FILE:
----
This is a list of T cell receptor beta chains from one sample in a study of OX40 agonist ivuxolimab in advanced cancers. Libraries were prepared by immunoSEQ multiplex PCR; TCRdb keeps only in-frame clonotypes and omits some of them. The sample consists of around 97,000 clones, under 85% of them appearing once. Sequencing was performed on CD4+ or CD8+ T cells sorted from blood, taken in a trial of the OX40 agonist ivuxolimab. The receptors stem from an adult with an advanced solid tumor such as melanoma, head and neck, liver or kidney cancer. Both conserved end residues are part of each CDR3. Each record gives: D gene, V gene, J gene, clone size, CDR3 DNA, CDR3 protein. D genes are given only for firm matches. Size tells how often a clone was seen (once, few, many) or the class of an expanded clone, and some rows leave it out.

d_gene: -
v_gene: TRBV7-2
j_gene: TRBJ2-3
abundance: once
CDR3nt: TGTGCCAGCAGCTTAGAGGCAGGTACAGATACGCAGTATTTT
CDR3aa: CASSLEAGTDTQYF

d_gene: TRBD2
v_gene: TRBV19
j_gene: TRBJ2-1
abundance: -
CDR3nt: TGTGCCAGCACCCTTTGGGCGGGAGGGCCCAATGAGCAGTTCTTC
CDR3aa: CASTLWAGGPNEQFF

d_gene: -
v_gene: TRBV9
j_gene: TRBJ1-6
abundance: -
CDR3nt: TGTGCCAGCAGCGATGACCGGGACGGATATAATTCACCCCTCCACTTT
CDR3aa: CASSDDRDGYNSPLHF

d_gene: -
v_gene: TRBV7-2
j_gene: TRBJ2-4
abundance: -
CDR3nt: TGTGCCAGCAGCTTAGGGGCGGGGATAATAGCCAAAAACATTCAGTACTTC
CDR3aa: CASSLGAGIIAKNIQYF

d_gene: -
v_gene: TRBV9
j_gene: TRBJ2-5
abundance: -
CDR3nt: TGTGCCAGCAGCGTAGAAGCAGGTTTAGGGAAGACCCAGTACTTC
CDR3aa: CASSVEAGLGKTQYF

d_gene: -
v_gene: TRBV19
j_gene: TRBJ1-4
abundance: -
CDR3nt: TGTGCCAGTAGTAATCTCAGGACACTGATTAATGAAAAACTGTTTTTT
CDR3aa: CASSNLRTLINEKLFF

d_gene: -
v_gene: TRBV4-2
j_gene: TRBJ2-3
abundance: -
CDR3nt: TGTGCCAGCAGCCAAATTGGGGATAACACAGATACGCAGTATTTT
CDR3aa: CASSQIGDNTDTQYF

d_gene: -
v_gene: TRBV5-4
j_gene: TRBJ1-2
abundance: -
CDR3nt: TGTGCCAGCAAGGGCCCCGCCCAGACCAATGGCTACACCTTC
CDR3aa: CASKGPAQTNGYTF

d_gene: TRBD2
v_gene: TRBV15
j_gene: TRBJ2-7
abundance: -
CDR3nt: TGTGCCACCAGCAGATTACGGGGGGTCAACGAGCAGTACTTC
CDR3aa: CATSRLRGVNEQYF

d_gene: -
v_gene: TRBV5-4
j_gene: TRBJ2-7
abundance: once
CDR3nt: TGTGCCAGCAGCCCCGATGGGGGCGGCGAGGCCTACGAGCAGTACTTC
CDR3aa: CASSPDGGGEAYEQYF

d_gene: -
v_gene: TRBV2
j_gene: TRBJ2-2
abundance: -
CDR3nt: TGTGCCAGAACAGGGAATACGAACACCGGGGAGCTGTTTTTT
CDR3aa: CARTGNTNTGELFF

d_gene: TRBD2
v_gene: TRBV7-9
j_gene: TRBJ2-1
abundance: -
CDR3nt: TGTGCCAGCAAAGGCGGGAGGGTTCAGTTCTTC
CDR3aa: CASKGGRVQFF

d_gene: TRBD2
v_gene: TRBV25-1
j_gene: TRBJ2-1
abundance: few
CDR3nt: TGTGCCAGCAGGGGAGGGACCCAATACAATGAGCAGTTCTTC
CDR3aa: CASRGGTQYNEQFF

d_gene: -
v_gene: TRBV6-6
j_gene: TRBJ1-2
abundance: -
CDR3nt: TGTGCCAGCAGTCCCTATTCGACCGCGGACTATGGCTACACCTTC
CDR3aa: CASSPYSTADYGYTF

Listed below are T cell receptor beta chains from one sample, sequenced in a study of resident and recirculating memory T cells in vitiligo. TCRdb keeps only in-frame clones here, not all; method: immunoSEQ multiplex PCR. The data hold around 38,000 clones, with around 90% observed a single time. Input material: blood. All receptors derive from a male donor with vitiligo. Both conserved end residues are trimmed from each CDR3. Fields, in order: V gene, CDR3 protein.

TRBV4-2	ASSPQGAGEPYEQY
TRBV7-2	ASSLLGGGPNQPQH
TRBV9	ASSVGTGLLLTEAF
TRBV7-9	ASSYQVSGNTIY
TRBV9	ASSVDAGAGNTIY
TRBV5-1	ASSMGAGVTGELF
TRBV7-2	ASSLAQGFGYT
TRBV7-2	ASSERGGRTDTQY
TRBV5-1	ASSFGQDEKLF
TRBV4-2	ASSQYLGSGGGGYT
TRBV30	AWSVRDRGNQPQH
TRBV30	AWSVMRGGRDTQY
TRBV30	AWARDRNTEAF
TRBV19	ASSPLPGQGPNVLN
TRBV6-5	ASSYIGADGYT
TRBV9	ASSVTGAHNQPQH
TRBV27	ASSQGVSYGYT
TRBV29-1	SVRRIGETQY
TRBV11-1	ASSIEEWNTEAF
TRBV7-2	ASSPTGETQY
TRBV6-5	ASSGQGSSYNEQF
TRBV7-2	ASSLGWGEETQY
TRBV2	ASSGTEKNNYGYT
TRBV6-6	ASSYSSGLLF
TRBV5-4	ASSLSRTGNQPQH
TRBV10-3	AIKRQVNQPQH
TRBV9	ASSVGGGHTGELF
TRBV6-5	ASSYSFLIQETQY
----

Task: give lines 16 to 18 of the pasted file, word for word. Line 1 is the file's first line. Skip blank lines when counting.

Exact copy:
j_gene: TRBJ1-6
abundance: -
CDR3nt: TGTGCCAGCAGCGATGACCGGGACGGATATAATTCACCCCTCCACTTT